• Do not apply numbing cream to any open areas of the skin (including abrasions or scratches).
  • Be cautious about accidentally injuring areas of the skin that are numb (such as accidentally coming into contact with very hot surfaces).

Seek immediate emergency medical intervention if numbing cream causes any signs of an allergic reaction, such as:

  • Hives
  • Trouble breathing
  • Swelling of the face, lips, tongue, or throat

Stop using numbing cream right away and contact your healthcare provider if you have any other side effects, including:

  • Severe burning, irritation, or stinging at the application site
  • Swelling or redness
  • Dizziness or drowsiness after the medication is applied to the skin
  • Blurred vision
  • Ringing in the ears
  • Strange sensations in temperature
  • A change in the skin color in the area the medication was applied

It’s important to know that using too much lidocaine and prilocaine can cause an overdose, which can potentially have fatal side effects.

Topical medication is absorbed through the skin and if the amount or frequency of application exceeds the recommended dosage (per the package insert), serious symptoms could occur, including:

  • Slow breathing
  • A fast, uneven heart rate
  • Seizures
  • Respiratory failure

Use the smallest amount of medication possible to numb the skin, and avoid covering treated areas with a bandage or any type of plastic covering (unless ordered by your healthcare provider to do so).

Pediatric Warning

In 2014 the FDA released a warning about serious adverse reactions of children 5 months to 3 years of age who received oral viscous lidocaine 2% solution for mouth pain. Consult with a healthcare provider before using lidocaine in infants or young children.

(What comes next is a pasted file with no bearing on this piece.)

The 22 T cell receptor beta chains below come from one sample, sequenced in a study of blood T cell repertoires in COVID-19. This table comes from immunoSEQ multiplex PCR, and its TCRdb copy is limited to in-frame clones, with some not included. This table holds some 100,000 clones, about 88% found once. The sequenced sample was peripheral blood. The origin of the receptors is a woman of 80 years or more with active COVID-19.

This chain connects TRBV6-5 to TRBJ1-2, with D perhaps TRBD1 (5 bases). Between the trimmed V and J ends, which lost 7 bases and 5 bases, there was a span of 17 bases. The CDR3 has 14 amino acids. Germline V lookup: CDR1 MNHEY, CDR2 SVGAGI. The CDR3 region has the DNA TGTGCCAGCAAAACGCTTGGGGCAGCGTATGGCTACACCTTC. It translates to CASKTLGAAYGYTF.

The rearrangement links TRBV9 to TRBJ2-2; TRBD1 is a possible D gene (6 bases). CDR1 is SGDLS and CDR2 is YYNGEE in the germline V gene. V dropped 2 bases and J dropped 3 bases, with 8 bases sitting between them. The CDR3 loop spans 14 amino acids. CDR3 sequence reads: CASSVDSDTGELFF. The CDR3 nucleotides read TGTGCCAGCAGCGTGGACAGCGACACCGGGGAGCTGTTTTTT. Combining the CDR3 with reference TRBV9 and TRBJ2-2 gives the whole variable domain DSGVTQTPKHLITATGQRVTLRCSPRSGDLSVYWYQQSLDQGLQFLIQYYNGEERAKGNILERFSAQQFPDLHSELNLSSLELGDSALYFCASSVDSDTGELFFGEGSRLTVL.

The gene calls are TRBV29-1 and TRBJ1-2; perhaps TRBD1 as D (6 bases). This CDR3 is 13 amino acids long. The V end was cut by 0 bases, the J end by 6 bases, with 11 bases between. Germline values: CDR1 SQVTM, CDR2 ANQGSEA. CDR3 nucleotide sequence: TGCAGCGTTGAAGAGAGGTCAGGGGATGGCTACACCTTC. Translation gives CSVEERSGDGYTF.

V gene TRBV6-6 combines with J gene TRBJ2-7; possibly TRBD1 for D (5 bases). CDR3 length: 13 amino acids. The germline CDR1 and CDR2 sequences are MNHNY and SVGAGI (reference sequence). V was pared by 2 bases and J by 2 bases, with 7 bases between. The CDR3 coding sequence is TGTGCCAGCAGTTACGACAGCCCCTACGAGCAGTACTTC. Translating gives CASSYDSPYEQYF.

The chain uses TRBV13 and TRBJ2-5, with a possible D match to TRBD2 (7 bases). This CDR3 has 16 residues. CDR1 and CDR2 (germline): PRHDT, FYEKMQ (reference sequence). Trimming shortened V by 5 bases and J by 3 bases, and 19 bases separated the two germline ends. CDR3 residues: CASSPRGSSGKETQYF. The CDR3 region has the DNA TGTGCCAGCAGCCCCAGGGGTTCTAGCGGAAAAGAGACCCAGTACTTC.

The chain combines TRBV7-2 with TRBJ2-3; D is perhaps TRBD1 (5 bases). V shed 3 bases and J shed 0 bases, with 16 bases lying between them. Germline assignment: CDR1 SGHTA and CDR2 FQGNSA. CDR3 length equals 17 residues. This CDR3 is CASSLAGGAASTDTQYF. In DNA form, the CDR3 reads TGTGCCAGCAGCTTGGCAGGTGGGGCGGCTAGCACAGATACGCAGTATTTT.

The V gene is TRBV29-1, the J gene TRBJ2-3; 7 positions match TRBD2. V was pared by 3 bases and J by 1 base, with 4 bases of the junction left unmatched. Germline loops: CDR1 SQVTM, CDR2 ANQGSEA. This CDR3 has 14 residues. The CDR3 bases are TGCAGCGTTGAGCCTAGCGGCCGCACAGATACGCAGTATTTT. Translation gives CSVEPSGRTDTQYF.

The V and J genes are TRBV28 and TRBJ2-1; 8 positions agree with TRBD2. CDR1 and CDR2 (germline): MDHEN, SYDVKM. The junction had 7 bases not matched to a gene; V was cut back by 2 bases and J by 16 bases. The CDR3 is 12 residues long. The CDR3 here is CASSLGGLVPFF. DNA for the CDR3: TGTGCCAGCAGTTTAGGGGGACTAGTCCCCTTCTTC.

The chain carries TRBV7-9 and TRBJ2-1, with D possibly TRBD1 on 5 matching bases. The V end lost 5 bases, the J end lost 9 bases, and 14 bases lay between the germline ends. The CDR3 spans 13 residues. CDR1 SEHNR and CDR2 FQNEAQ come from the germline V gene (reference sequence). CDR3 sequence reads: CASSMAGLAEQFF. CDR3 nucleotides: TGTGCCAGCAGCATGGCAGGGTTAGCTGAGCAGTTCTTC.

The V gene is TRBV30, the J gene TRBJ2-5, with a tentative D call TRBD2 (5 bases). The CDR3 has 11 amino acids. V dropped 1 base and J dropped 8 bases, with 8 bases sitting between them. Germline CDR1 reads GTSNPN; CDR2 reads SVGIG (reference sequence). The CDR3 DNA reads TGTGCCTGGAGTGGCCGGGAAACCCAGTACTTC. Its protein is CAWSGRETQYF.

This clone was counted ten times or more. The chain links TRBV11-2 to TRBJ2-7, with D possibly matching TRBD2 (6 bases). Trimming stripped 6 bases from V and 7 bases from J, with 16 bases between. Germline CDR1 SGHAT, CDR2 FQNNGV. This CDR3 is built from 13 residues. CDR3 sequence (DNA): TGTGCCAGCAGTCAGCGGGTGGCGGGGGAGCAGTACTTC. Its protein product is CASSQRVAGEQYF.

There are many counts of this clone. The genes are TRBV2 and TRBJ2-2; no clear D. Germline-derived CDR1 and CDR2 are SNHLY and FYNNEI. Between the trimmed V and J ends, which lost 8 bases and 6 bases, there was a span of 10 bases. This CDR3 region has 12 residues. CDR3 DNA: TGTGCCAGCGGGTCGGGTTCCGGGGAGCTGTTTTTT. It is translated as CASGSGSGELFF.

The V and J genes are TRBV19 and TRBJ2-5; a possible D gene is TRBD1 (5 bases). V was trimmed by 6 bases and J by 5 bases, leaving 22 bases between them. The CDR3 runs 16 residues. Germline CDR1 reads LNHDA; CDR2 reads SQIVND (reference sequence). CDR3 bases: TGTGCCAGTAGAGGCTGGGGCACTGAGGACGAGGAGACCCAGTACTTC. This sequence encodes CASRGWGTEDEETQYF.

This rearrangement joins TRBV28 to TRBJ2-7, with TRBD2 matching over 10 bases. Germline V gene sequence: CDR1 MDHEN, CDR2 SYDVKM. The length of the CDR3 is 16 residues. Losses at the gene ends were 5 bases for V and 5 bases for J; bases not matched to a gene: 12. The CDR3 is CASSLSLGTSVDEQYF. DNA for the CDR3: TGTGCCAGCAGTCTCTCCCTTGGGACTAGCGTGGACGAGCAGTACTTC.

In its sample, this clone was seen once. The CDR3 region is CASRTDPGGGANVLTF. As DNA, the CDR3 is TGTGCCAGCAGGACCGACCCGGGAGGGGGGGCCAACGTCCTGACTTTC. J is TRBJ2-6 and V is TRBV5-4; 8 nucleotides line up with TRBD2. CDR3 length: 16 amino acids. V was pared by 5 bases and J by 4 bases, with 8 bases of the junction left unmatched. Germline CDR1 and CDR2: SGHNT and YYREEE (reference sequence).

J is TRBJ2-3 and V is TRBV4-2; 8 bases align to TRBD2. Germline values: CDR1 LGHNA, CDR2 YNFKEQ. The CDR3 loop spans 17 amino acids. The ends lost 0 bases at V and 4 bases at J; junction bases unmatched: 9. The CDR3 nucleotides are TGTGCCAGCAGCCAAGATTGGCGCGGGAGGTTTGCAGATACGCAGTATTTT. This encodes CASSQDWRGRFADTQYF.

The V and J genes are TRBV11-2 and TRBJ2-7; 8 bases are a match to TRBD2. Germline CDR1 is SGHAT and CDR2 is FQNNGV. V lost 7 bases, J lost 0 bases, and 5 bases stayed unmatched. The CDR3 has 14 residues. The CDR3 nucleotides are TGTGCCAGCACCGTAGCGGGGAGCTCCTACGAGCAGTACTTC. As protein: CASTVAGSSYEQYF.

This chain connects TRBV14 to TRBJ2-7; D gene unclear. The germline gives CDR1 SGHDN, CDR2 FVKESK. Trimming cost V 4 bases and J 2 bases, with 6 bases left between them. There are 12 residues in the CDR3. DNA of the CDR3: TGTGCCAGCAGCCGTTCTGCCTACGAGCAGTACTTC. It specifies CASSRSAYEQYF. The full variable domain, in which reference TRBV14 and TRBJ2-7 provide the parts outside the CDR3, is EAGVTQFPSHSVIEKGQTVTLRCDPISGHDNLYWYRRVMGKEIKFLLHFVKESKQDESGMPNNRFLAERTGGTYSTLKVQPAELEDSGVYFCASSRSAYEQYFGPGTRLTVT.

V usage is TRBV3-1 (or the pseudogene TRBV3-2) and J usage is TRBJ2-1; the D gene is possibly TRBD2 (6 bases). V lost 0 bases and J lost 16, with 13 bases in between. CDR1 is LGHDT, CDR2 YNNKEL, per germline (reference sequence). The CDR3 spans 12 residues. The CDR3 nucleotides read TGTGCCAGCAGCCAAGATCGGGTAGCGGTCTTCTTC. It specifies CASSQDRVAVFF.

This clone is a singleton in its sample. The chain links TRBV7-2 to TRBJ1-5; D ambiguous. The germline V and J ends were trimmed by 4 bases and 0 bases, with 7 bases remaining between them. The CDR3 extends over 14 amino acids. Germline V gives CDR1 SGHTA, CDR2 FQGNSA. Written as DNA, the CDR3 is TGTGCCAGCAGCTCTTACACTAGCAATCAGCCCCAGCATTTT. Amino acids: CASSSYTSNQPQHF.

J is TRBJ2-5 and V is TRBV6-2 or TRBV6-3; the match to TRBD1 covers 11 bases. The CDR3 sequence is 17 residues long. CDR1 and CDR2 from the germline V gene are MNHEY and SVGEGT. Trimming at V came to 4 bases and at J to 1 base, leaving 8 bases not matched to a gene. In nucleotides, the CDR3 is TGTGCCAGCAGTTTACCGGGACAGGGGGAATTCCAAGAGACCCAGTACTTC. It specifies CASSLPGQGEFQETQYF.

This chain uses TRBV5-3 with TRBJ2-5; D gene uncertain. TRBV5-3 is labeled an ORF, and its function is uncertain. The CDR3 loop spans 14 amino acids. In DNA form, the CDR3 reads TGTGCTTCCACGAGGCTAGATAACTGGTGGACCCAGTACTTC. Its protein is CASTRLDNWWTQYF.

How to Use

Follow the advice of your healthcare provider and the prescription label or product insert when using numbing cream.

You may need to apply numbing cream at home several hours before a surgical procedure (when your surgeon advises you to do so). Your healthcare provider will advise you about how much to use and how long to leave the numbing cream on the skin.

Other important instructions on how to use numbing cream include:

  • Use the smallest amount of cream required to numb the skin.
  • Avoid applying numbing cream over a large area of skin.
  • Do not use numbing cream on sensitive areas of the skin (such as the lips).
  • Avoid applying heat to the area where numbing cream has been applied.
  • Avoid using bandages or plastic wrap over areas of the skin treated with numbing cream.
  • If you need to cover the skin that has been treated with numbing cream (to keep the cream in place), be sure to first consult with your healthcare provider.
  • Avoid using numbing cream on open wounds.
  • When applying numbing cream to a child, be aware that dosages are based on the child’s weight.
  • Never let a child use numbing cream without adult supervision.
  • Store numbing cream at room temperature, away from heat and moisture.
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6 Sources
Verywell Health uses only high-quality sources, including peer-reviewed studies, to support the facts within our articles. Read our editorial process to learn more about how we fact-check and keep our content accurate, reliable, and trustworthy.
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  2. U.S. National Library of Medicine. Drug label information. Updated January 22,2019.

  3. U.S. National Library of Medicine. Lidocaine ointment. Updated January 2020.

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  5. Michigan Medicine University of Michigan. Lidocaine and prilocaine topical.

  6. U.S. Food & Drug Administration. FDA drug safety communication: FDA recommends not using lidocaine to treat teething pain and requires new boxed warning. Updated June 24, 2014.